• Set Realistic Goals: Based on your skill level, set achievable goals. If you’re a beginner, start with smaller tasks labeled “good first issue.” You also might find that you’re not ready to contribute to open source. That’s ok. Work on the skills you need to make your first contributions. This includes things like reading directions, paying close attention to your work, knowing how to ask questions when you’re stuck, etc. If you’re intermediate or advanced, look for more challenging tasks that help you build your network, solve a problem, or grow your skills.
  • Choose the Right Projects: Use your assessment to select projects that align with your interests and expertise. Beginners might start with projects that have clear documentation and active communities - our Intro to Contributing Course is a good place to start if you’re ready to begin contributing. More experienced contributors can find complex projects that require deeper technical knowledge.
  • Focus on Learning and Development: Identify the areas where you need improvement and seek out resources to fill those gaps. This could be online courses, tutorials, or even mentorship within the open-source community. For example, if you’re not familiar with git, you should find resources to help you learn before committing to an open-source issue.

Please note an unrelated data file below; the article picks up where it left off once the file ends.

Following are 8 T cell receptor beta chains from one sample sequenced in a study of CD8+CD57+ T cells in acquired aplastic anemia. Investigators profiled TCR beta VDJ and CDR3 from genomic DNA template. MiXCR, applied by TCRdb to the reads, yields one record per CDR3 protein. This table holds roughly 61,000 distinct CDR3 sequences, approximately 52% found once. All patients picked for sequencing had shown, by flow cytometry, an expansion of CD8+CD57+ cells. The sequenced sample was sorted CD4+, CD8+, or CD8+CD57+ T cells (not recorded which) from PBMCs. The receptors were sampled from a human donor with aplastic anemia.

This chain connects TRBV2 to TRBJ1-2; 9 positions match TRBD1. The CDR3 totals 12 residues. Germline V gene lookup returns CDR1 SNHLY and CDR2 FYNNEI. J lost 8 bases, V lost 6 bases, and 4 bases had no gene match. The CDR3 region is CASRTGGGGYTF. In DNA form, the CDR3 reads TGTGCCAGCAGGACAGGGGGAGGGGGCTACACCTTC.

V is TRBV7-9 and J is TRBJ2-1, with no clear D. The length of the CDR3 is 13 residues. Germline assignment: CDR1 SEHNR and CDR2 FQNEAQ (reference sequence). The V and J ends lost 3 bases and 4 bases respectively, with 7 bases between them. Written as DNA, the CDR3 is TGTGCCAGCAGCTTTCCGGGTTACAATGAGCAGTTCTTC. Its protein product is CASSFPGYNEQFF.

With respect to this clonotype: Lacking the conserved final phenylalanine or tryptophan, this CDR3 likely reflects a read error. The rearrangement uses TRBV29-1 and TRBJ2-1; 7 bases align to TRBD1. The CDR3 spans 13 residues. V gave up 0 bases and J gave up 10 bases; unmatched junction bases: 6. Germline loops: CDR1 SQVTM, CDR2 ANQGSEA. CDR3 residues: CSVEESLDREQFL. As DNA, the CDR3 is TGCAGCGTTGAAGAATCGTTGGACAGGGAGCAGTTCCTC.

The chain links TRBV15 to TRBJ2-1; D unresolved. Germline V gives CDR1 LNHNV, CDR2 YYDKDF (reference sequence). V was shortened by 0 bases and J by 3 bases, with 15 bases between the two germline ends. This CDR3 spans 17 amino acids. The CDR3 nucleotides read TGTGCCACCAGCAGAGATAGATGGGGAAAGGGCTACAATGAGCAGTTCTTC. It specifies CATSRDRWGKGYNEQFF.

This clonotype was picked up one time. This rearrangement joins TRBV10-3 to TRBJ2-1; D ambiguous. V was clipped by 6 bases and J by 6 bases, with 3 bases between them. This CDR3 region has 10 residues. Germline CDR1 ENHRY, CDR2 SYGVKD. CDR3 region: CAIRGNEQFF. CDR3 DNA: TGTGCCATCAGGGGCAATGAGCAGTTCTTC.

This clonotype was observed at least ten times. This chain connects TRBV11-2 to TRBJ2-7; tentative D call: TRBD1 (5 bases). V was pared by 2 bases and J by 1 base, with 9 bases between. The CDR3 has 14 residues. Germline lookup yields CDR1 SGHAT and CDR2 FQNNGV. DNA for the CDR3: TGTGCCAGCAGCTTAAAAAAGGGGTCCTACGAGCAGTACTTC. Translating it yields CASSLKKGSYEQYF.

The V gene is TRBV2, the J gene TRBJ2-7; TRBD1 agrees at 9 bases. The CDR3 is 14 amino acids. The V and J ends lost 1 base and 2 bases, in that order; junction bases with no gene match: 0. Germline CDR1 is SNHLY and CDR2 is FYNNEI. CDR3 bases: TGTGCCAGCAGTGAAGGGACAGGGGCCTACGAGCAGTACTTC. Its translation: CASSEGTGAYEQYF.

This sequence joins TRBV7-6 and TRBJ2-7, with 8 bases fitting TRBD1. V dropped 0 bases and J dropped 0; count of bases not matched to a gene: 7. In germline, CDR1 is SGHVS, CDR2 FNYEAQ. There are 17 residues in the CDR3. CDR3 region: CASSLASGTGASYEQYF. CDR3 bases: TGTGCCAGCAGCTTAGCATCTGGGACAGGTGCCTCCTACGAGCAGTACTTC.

• Engage with the Community: Understanding your collaboration skills can help you better engage with the open-source community. Participate in discussions, attend community events, and contribute to code reviews. You’ll be able to improve your skills and build valuable connections.
  • Improve Project Management Skills: Use project management tools to organize your contributions effectively. Prioritize your tasks, set deadlines, and track your progress. This will help you manage your time better and contribute more efficiently.
  • Seek Feedback and Iterate: Use your self-assessment as you seek feedback from project maintainers and other contributors so you can continuously improve and adapt your approach to contributions.

These practical steps can help you to leverage your self-assessment to make meaningful contributions to open-source projects and to create a positive impact on the open-source community. Happy contributing!